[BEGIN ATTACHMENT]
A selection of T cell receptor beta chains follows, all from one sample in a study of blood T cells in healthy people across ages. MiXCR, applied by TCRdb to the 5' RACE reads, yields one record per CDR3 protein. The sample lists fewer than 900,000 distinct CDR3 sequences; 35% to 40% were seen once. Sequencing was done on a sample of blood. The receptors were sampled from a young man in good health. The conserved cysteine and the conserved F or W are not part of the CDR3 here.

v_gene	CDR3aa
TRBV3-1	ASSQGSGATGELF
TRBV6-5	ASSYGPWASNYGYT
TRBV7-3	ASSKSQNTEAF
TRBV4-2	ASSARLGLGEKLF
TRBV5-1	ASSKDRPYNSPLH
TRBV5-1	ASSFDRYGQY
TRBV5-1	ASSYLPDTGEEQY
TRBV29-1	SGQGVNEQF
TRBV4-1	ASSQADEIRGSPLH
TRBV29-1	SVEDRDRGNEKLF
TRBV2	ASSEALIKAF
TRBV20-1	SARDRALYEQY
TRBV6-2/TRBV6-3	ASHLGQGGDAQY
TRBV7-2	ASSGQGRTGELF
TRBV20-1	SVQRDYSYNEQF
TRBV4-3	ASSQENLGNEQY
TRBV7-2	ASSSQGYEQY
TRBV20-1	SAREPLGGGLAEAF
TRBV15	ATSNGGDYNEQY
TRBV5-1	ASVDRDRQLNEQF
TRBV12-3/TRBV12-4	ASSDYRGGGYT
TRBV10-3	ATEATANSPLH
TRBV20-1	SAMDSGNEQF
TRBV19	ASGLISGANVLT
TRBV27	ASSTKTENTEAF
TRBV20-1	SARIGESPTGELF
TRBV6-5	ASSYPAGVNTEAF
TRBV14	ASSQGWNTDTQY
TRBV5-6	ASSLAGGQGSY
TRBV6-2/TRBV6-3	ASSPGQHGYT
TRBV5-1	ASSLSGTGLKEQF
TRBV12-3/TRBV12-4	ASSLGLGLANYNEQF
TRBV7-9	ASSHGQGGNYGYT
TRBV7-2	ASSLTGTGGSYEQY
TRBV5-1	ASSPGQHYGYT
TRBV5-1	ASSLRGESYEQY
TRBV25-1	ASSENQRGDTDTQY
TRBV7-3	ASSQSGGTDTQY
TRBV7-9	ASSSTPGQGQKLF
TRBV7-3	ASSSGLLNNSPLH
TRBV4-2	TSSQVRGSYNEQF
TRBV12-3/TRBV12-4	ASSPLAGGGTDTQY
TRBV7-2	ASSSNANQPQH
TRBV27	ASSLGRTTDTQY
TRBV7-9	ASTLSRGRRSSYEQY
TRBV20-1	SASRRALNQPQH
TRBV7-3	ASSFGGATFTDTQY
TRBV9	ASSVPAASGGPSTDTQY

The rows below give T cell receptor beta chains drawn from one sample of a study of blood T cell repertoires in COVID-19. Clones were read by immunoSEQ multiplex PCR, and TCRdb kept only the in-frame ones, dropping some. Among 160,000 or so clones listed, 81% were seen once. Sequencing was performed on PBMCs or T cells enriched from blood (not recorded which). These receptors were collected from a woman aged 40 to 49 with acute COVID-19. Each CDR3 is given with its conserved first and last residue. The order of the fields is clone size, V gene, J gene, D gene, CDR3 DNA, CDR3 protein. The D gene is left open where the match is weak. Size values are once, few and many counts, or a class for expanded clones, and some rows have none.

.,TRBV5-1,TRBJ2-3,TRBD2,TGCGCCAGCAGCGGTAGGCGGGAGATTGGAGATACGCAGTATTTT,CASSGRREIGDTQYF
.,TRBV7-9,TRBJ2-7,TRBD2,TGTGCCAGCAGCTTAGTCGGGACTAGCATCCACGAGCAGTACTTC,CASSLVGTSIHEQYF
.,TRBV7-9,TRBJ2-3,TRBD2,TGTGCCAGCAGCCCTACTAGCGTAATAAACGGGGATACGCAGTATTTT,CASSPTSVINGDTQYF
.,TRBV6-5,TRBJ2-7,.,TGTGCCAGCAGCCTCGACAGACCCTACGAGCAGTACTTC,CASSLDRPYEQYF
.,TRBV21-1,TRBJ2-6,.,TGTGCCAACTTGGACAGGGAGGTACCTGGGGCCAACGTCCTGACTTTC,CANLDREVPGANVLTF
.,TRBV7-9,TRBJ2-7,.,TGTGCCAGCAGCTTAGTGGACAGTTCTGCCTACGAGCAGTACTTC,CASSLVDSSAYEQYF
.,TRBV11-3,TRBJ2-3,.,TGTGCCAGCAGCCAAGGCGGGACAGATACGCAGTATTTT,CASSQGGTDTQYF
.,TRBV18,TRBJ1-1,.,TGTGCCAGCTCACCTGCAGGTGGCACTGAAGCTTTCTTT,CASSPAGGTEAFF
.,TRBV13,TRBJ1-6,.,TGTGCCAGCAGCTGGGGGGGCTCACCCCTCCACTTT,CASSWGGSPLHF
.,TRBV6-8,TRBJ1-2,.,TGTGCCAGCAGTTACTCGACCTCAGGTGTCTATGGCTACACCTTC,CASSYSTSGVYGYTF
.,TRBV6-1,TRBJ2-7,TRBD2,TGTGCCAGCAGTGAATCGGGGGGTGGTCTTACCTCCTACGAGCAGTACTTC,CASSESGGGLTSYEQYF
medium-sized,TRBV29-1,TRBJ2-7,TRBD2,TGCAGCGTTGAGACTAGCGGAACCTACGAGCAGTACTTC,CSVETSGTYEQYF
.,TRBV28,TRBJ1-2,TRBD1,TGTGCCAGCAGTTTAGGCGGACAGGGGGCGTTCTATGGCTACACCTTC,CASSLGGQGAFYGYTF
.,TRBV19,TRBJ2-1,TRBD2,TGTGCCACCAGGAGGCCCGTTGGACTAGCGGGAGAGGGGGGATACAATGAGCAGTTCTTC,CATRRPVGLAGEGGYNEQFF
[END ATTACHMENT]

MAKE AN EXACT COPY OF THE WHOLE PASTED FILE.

A selection of T cell receptor beta chains follows, all from one sample in a study of blood T cells in healthy people across ages. MiXCR, applied by TCRdb to the 5' RACE reads, yields one record per CDR3 protein. The sample lists fewer than 900,000 distinct CDR3 sequences; 35% to 40% were seen once. Sequencing was done on a sample of blood. The receptors were sampled from a young man in good health. The conserved cysteine and the conserved F or W are not part of the CDR3 here.

v_gene	CDR3aa
TRBV3-1	ASSQGSGATGELF
TRBV6-5	ASSYGPWASNYGYT
TRBV7-3	ASSKSQNTEAF
TRBV4-2	ASSARLGLGEKLF
TRBV5-1	ASSKDRPYNSPLH
TRBV5-1	ASSFDRYGQY
TRBV5-1	ASSYLPDTGEEQY
TRBV29-1	SGQGVNEQF
TRBV4-1	ASSQADEIRGSPLH
TRBV29-1	SVEDRDRGNEKLF
TRBV2	ASSEALIKAF
TRBV20-1	SARDRALYEQY
TRBV6-2/TRBV6-3	ASHLGQGGDAQY
TRBV7-2	ASSGQGRTGELF
TRBV20-1	SVQRDYSYNEQF
TRBV4-3	ASSQENLGNEQY
TRBV7-2	ASSSQGYEQY
TRBV20-1	SAREPLGGGLAEAF
TRBV15	ATSNGGDYNEQY
TRBV5-1	ASVDRDRQLNEQF
TRBV12-3/TRBV12-4	ASSDYRGGGYT
TRBV10-3	ATEATANSPLH
TRBV20-1	SAMDSGNEQF
TRBV19	ASGLISGANVLT
TRBV27	ASSTKTENTEAF
TRBV20-1	SARIGESPTGELF
TRBV6-5	ASSYPAGVNTEAF
TRBV14	ASSQGWNTDTQY
TRBV5-6	ASSLAGGQGSY
TRBV6-2/TRBV6-3	ASSPGQHGYT
TRBV5-1	ASSLSGTGLKEQF
TRBV12-3/TRBV12-4	ASSLGLGLANYNEQF
TRBV7-9	ASSHGQGGNYGYT
TRBV7-2	ASSLTGTGGSYEQY
TRBV5-1	ASSPGQHYGYT
TRBV5-1	ASSLRGESYEQY
TRBV25-1	ASSENQRGDTDTQY
TRBV7-3	ASSQSGGTDTQY
TRBV7-9	ASSSTPGQGQKLF
TRBV7-3	ASSSGLLNNSPLH
TRBV4-2	TSSQVRGSYNEQF
TRBV12-3/TRBV12-4	ASSPLAGGGTDTQY
TRBV7-2	ASSSNANQPQH
TRBV27	ASSLGRTTDTQY
TRBV7-9	ASTLSRGRRSSYEQY
TRBV20-1	SASRRALNQPQH
TRBV7-3	ASSFGGATFTDTQY
TRBV9	ASSVPAASGGPSTDTQY

The rows below give T cell receptor beta chains drawn from one sample of a study of blood T cell repertoires in COVID-19. Clones were read by immunoSEQ multiplex PCR, and TCRdb kept only the in-frame ones, dropping some. Among 160,000 or so clones listed, 81% were seen once. Sequencing was performed on PBMCs or T cells enriched from blood (not recorded which). These receptors were collected from a woman aged 40 to 49 with acute COVID-19. Each CDR3 is given with its conserved first and last residue. The order of the fields is clone size, V gene, J gene, D gene, CDR3 DNA, CDR3 protein. The D gene is left open where the match is weak. Size values are once, few and many counts, or a class for expanded clones, and some rows have none.

.,TRBV5-1,TRBJ2-3,TRBD2,TGCGCCAGCAGCGGTAGGCGGGAGATTGGAGATACGCAGTATTTT,CASSGRREIGDTQYF
.,TRBV7-9,TRBJ2-7,TRBD2,TGTGCCAGCAGCTTAGTCGGGACTAGCATCCACGAGCAGTACTTC,CASSLVGTSIHEQYF
.,TRBV7-9,TRBJ2-3,TRBD2,TGTGCCAGCAGCCCTACTAGCGTAATAAACGGGGATACGCAGTATTTT,CASSPTSVINGDTQYF
.,TRBV6-5,TRBJ2-7,.,TGTGCCAGCAGCCTCGACAGACCCTACGAGCAGTACTTC,CASSLDRPYEQYF
.,TRBV21-1,TRBJ2-6,.,TGTGCCAACTTGGACAGGGAGGTACCTGGGGCCAACGTCCTGACTTTC,CANLDREVPGANVLTF
.,TRBV7-9,TRBJ2-7,.,TGTGCCAGCAGCTTAGTGGACAGTTCTGCCTACGAGCAGTACTTC,CASSLVDSSAYEQYF
.,TRBV11-3,TRBJ2-3,.,TGTGCCAGCAGCCAAGGCGGGACAGATACGCAGTATTTT,CASSQGGTDTQYF
.,TRBV18,TRBJ1-1,.,TGTGCCAGCTCACCTGCAGGTGGCACTGAAGCTTTCTTT,CASSPAGGTEAFF
.,TRBV13,TRBJ1-6,.,TGTGCCAGCAGCTGGGGGGGCTCACCCCTCCACTTT,CASSWGGSPLHF
.,TRBV6-8,TRBJ1-2,.,TGTGCCAGCAGTTACTCGACCTCAGGTGTCTATGGCTACACCTTC,CASSYSTSGVYGYTF
.,TRBV6-1,TRBJ2-7,TRBD2,TGTGCCAGCAGTGAATCGGGGGGTGGTCTTACCTCCTACGAGCAGTACTTC,CASSESGGGLTSYEQYF
medium-sized,TRBV29-1,TRBJ2-7,TRBD2,TGCAGCGTTGAGACTAGCGGAACCTACGAGCAGTACTTC,CSVETSGTYEQYF
.,TRBV28,TRBJ1-2,TRBD1,TGTGCCAGCAGTTTAGGCGGACAGGGGGCGTTCTATGGCTACACCTTC,CASSLGGQGAFYGYTF
.,TRBV19,TRBJ2-1,TRBD2,TGTGCCACCAGGAGGCCCGTTGGACTAGCGGGAGAGGGGGGATACAATGAGCAGTTCTTC,CATRRPVGLAGEGGYNEQFF